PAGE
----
On Day 3, an awareness of his image helped Brokos in a hand against Vince Van Patten. After tangling aggressively with the poker commentator for most of the day, Brokos faced a big river bet holding only a pair of eights.
“I feel like you’ve had a bull’s eye on me for a while, Vince,” Brokos said, and pushed forward calling chips. His pair of eights was the best hand. Correctly assessing how Van Patten perceived him — as an aggressive bully — allowed Brokos to bluff-catch and win the pot.
Good poker often takes advantage of opponents’ mistakes. If Sue calls a lot, then you should bluff less. If Bob is scared money, then you should bluff more.
But what if you don’t know anyone at your table? Brokos explains that in such a case rather than playing an exploitative style, the ideal strategy is often to bet with a “balanced” range of hands. That is, instead of only bluffing or only value betting, you devise a strategy for doing enough of both so that your opponent can’t outplay you no matter how often she or he calls, folds, or raises.
“Balance matters more when playing against unknown opponents with unknown tendencies,” explains Brokos. “It is the best way to play when you don’t know what to expect.”
For instance, in a discussion of “Optimal Calling Frequency” later in the book, Brokos devises a nightmarish heads-up scenario against Phil Ivey. The board reads . You hold and check, and Ivey bets 14,000 into the 6,000 pot. How often should you call?
Brokos tackles this problem through a complex discussion of game theory, balance, and “blockers” or cards that prevent your opponent from having a certain kind of hand (holding the , for example, blocks Ivey’s ability to have the nut flush). He also addresses the significance of real-time decision-making.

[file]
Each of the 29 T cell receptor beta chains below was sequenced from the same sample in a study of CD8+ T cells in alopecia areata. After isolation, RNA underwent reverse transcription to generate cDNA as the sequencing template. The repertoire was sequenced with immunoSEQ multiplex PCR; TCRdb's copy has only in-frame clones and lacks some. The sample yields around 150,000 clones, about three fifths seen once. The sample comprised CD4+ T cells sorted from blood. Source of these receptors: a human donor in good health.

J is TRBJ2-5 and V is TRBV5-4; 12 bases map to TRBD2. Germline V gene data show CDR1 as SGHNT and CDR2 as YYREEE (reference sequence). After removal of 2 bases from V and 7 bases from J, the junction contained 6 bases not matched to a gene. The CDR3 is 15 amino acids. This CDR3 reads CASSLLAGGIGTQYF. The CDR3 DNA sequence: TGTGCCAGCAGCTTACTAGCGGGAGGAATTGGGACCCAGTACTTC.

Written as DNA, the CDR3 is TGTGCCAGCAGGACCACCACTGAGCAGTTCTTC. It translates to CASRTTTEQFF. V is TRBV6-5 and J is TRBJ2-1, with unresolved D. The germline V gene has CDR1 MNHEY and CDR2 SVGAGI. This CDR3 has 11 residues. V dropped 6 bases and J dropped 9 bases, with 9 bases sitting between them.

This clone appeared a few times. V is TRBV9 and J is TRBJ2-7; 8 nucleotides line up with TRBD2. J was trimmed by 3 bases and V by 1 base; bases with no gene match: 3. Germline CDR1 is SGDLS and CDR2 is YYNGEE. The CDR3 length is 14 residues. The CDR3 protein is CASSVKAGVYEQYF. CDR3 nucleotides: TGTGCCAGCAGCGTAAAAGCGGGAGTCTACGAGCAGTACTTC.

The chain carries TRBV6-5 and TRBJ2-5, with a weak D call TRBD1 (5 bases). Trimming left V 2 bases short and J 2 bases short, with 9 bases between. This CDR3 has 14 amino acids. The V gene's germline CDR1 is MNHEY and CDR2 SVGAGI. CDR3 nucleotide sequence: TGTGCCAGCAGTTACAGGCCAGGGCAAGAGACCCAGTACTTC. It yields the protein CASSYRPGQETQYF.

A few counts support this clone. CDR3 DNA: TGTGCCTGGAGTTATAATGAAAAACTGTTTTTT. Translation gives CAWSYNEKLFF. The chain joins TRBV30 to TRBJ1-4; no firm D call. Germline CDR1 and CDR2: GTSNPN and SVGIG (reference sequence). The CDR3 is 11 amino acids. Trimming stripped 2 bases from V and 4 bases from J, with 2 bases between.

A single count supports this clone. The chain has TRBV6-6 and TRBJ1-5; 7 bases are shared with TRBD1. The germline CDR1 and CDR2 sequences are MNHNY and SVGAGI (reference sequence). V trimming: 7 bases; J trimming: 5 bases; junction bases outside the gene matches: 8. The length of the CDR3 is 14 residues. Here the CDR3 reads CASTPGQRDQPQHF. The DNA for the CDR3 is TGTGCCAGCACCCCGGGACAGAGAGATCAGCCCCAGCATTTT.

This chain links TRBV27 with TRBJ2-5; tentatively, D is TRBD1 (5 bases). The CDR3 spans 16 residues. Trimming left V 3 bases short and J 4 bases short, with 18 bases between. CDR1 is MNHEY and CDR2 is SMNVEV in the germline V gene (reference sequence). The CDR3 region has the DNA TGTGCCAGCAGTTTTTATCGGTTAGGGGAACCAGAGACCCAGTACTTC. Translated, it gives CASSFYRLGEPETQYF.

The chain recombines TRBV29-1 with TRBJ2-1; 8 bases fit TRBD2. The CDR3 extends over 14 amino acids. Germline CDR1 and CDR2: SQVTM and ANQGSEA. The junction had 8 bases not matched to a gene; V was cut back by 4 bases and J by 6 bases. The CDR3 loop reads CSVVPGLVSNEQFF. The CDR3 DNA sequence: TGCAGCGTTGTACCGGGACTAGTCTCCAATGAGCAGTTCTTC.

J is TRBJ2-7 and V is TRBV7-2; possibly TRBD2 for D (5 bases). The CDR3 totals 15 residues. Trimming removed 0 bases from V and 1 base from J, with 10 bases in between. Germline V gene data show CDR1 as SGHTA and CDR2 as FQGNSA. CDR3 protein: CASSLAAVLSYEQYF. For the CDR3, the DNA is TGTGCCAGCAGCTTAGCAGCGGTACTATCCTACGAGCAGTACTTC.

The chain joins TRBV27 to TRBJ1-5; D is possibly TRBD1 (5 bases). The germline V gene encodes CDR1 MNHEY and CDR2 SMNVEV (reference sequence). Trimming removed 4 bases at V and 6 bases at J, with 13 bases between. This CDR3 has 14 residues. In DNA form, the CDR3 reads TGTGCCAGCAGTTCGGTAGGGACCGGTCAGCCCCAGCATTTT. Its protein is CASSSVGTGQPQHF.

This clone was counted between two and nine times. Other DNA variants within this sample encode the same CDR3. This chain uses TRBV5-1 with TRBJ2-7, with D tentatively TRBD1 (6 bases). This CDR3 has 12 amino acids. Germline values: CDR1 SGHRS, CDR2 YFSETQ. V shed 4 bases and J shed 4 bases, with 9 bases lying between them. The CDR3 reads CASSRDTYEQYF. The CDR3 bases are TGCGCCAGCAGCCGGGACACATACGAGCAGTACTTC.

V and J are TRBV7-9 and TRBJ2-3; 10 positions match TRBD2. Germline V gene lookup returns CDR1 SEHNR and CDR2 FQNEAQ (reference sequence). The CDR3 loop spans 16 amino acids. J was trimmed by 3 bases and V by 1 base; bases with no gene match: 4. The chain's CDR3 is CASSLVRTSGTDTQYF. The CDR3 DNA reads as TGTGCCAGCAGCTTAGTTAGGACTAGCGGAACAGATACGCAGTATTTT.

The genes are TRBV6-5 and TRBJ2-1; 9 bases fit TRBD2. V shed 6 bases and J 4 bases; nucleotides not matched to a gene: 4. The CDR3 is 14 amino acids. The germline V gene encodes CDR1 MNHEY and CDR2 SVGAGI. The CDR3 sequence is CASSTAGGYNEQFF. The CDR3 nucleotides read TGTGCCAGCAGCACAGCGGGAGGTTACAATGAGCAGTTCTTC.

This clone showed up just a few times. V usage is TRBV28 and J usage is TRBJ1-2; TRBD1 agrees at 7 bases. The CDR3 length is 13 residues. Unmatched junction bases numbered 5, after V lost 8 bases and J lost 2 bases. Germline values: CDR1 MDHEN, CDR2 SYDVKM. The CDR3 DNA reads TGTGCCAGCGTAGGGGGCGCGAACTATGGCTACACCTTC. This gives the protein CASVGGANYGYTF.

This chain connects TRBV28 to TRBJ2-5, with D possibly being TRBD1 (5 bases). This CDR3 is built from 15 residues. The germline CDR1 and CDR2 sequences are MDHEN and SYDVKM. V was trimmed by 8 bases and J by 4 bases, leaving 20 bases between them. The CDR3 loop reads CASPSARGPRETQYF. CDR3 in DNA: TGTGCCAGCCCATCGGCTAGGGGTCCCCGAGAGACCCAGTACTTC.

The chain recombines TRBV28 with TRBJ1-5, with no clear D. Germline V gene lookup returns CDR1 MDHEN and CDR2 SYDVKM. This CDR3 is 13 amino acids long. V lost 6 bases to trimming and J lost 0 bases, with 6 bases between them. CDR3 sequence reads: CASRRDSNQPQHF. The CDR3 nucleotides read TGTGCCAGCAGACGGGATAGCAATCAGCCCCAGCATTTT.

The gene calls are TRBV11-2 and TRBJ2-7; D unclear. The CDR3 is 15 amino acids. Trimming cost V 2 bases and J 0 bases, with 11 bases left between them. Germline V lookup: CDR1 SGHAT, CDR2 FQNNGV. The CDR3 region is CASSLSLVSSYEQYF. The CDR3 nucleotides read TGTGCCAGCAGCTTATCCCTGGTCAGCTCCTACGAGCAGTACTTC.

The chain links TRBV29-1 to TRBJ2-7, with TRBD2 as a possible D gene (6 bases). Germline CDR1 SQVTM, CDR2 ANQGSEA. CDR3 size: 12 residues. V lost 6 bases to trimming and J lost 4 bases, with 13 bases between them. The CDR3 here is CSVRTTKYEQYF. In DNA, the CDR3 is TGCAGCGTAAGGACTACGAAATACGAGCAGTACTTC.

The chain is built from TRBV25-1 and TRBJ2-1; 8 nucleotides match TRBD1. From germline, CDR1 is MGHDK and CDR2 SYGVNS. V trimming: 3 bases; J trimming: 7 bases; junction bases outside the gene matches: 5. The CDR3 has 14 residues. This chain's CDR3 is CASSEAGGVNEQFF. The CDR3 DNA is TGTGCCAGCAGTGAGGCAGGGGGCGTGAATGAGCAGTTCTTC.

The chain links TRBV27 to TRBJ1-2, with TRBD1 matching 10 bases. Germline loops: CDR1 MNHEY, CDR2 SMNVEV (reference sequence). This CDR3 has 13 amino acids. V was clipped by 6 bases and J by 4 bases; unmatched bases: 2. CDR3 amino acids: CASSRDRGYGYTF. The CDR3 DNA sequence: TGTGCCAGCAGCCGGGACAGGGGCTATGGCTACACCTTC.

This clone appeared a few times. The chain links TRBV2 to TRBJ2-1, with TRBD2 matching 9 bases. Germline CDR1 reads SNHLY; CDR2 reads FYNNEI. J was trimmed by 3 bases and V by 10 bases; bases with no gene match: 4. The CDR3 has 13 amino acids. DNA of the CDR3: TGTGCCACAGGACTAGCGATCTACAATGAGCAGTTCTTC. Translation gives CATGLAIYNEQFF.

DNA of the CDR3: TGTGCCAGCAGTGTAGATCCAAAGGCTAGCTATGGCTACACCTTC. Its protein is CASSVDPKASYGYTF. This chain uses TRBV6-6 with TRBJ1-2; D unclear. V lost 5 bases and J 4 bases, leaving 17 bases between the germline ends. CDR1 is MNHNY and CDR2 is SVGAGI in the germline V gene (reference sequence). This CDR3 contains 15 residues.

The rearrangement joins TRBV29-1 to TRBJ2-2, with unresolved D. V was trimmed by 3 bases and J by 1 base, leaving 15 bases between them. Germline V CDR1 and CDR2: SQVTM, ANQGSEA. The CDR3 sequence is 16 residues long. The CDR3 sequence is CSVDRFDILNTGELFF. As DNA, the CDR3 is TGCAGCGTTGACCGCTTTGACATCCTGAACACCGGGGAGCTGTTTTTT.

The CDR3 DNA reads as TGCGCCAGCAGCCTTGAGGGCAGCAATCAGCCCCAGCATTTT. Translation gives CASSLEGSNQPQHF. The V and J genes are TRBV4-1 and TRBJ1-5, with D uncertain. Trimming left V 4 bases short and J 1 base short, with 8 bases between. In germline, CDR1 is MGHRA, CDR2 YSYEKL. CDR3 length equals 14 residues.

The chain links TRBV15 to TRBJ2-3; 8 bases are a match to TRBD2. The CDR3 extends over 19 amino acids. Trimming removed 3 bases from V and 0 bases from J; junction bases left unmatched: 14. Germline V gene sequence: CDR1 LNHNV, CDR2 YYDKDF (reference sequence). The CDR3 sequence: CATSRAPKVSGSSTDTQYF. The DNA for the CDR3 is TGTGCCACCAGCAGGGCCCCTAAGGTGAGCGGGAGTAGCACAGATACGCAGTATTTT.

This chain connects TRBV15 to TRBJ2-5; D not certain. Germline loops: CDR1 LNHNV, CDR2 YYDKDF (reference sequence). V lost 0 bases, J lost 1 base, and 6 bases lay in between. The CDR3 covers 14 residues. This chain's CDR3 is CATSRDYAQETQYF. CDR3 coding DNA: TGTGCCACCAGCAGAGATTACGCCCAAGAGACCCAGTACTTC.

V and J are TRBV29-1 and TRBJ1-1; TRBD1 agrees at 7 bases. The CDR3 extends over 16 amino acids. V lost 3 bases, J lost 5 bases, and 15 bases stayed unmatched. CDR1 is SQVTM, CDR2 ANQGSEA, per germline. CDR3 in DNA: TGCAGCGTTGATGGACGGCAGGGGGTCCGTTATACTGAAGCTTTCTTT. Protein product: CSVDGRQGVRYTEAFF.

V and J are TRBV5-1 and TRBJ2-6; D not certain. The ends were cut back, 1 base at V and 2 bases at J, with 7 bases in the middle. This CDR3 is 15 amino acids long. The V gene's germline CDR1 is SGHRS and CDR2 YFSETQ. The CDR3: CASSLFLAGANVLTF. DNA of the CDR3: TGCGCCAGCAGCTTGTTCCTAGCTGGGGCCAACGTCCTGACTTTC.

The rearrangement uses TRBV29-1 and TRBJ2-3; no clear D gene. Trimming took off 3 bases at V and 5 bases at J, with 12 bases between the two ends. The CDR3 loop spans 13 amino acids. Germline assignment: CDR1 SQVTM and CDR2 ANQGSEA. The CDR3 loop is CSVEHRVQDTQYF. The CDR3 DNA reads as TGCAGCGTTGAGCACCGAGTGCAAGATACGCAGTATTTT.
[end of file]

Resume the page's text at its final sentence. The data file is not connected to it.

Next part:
“If I really found myself in this situation,” writes Brokos, “the first question I’d ask myself is how the hand I’m holding compares to all of the other hands I would have played in the same way. If I rarely or never check a hand stronger than Ace-Ten on the river, then I know that I have to call sometimes with Ace-Ten or a comparable bluff-catcher to avoid being exploited by bluffs.”
Apart from in-depth strategy, there’s plenty of drama, too, during Brokos’s deep run. On Day 6, with only 200 players left, Brokos gets all-in with top pair and a flush draw against veteran David “ODB” Baker’s overpair. In a massive coinflip worth over two million chips, Brokos catches his flush on the river. It always helps to play well and to run well!
The Thinking Poker Diaries 5 offers an enjoyable mix of stories and strategy, capturing the thrill of a top 100 finish in the Main Event — something most of us won’t experience first-hand — and teaching valuable poker tips along the way.
All five inexpensive volumes of The Thinking Poker Diaries series are available at nitcast.com.
Ben Saxton is a teacher and a writer from upstate New York who has played small stakes poker, both live and online, since the early 2000s. Ben lives in New Orleans and covers poker on the Gulf Coast.